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Cheap work; big problems

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When you think you’re saving, you may put yourself and staff at risk

I was reminded about something this week that has been plaguing our industry for years, probably decades.

It is something that not only costs employers a big chunk of their profits, but takes the bread out of the mouths of people who want to and deserve to earn a decent living.

We live in a world where, for most people, cheapest is best and they will sink to any level to save a few rand. I am talking about hijacking company employees to do a cheap job at your home.

How often do you see your neighbour having his roof repaired and then you speak to the team to do a quick “cash” job on your roof? This is rife across our industry; painting is another big one.

I am not saying people must not be given an opportunity to earn extra money, but in their own time with their own equipment.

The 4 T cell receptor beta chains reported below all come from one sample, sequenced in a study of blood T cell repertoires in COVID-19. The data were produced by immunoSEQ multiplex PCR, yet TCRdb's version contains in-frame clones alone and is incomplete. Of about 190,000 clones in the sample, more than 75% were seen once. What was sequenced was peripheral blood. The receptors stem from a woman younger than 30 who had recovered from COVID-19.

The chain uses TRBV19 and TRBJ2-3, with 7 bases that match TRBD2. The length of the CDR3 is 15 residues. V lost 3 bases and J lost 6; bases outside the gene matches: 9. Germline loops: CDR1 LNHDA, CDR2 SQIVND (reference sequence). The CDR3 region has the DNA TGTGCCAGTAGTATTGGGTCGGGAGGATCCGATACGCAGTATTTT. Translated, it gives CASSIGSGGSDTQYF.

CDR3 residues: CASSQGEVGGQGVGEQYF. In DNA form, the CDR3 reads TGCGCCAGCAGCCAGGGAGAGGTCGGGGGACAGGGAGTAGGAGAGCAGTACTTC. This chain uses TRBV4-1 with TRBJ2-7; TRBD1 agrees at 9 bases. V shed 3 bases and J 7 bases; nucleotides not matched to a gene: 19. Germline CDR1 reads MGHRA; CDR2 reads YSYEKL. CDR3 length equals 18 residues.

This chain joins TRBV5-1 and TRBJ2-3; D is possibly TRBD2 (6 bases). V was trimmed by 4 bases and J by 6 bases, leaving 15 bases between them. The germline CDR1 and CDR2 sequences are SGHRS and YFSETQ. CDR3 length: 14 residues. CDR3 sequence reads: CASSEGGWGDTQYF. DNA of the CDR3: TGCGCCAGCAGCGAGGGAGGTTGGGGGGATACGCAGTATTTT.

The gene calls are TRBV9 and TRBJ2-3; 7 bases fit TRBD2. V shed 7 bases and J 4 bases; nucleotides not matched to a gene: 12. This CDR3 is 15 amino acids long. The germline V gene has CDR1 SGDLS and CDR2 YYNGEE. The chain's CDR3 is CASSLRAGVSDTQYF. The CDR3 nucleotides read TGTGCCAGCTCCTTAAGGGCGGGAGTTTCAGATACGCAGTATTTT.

Employers must keep their eyes open about work taking longer than it should, regular Monday absentees (they did not complete the private job over the weekend), excessive material use (“boss, you didn’t give us enough paint”) and the company vehicle with excessive mileage for the weekend.

Few of us have time to check what is happening as we struggle to keep our companies going. It is amazing what you discover if you put checks in place (trackers in vehicles can save you a fortune).

To homeowners trying to save money, how much are you really saving? Do you have a guarantee on the work, is the job going to be completed, are the best materials being used and are the workers capable of doing the work properly without supervision?

You could be an accomplice to illegal activities if the materials or tools have been “borrowed” from the boss, or the team uses company transport. And, if the culprits are caught, they will be out of work.

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